For PC users, Ubuntu 11.04 supports laptops, desktops and netbooks with a unified look and feel based on a new desktop shell called “Unity”. This version supersedes Ubuntu Netbook Edition for all PC netbooks.
Unity is now the default Ubuntu desktop session. The Unity launcher has many new features, including drag and drop re-ordering of launcher icons, full keyboard navigation support, launcher activation through keyboard shortcuts, right-click context menu quick-list and switching between running applications.
The Ubuntu One control panel now allows selective syncing, and the launcher icon now displays sync progress. File syncing speed has been improved as well.
The Ubuntu Software Center now allows users to “rate & review” installed applications, share reviews via integration with social networking services added into Gwibber, and has other usability improvements.
GNOME programs now use a new scrollbar which takes less screen space.
Ubuntu 11.04 comes with the latest Firefox 4.0 as the standard web browser.
LibreOffice 3.3.2 has replaced OpenOffice.org in 11.04 as the default office suite.
Banshee 2.0 has replaced Rhythmbox is the standard music player, and has now been integrated into the sound menu.
Improved Underlying Infrastructure
11.04 has a kernel based on mainline branch stable kernel 188.8.131.52. Some of the highlights include upstream acceptance of AppArmor, support for Intel IPS (Intelligent Power Sharing), removal of the Big Kernel Lock, file system improvements to Btrfs, Ext4, and XFS, and of course the usual driver updates and support for new hardware.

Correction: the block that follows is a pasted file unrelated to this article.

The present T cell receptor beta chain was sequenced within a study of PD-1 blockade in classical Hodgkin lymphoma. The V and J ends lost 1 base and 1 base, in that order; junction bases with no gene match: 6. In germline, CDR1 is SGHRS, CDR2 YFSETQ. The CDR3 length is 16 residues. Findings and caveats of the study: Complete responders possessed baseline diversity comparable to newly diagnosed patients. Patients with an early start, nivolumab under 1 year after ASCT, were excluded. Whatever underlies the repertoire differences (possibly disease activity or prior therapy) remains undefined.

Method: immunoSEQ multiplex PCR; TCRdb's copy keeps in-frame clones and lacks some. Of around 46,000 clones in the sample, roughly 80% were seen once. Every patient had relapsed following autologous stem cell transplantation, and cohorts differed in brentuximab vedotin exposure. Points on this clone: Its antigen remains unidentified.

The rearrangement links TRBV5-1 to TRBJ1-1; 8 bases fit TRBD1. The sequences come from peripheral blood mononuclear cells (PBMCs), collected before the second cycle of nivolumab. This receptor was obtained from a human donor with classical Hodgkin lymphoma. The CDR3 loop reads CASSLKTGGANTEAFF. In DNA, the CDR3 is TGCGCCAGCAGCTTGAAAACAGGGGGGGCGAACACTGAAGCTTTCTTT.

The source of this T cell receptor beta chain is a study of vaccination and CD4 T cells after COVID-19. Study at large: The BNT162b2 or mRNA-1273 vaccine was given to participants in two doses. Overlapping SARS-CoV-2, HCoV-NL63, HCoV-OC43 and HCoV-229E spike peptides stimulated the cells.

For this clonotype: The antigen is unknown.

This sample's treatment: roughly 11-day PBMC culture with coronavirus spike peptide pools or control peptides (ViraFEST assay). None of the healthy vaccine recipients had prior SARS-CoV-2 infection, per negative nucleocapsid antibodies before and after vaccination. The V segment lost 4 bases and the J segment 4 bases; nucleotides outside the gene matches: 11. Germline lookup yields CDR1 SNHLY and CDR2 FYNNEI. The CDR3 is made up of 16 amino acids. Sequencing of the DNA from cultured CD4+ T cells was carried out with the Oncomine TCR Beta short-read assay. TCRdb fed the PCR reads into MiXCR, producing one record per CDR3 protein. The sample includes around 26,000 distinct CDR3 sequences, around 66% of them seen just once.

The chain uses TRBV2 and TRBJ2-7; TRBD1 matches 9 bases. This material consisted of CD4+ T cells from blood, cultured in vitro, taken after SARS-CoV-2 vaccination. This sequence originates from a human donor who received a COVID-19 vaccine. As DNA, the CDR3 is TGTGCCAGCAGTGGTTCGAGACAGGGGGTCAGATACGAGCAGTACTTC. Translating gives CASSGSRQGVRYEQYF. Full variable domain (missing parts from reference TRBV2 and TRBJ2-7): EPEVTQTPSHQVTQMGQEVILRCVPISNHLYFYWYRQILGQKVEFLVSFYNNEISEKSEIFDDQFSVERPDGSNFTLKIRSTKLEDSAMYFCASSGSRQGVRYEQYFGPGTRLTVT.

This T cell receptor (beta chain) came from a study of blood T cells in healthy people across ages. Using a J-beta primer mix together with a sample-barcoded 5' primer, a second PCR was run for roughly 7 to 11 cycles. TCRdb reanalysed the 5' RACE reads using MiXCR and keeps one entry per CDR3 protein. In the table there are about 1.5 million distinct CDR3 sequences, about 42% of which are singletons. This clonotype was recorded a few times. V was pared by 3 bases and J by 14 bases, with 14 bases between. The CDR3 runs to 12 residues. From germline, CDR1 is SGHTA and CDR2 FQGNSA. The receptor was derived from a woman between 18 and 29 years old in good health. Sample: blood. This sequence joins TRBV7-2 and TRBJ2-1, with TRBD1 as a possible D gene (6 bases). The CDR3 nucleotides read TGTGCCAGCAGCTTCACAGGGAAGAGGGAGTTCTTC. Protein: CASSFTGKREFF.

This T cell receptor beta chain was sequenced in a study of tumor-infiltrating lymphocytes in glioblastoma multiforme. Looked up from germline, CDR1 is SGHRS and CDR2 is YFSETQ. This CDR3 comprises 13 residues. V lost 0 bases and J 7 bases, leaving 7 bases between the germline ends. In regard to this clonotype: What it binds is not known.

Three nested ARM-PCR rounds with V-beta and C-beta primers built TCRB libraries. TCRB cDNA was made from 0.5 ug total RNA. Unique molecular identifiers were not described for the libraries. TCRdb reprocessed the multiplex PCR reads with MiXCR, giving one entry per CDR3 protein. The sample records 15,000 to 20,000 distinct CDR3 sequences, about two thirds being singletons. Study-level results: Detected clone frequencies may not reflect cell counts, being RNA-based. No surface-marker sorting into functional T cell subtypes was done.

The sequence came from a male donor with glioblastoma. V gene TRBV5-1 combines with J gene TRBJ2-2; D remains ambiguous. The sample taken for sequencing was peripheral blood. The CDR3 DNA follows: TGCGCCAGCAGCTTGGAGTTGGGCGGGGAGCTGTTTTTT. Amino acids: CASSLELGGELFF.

X.org 1.10.0 and Mesa 7.10.1 are the new versions included with 11.04. The X server includes a prototype of the multitouch input extension (XInput 2.1). The Qt toolkit also includes pre-release support for multitouch.
The GNU toolchain has transitioned to be based off of gcc 4.5 for i386, amd64, ARM omap3/omap4 and PowerPC architectures.
All main packages have now been built and and are installable with Python 2.7.
dpkg 1.16.0-pre brings us up-to-date with staged changes for the upcoming Debian 1.16.0 dpkg release, as well as pulling in the current version of the in-progress multiarch work.
Upstart has been updated to 0.9.7-1. There are a lot of new features: it is now “chroot-aware”, there is support for basic job/event visualization, there are two new initctl commands (show-config, check-config), a socket bridge is now provided, the latest D-Bus version now allows D-Bus services to be activated via Upstart, a manual job configuration stanza, and override file support is now available.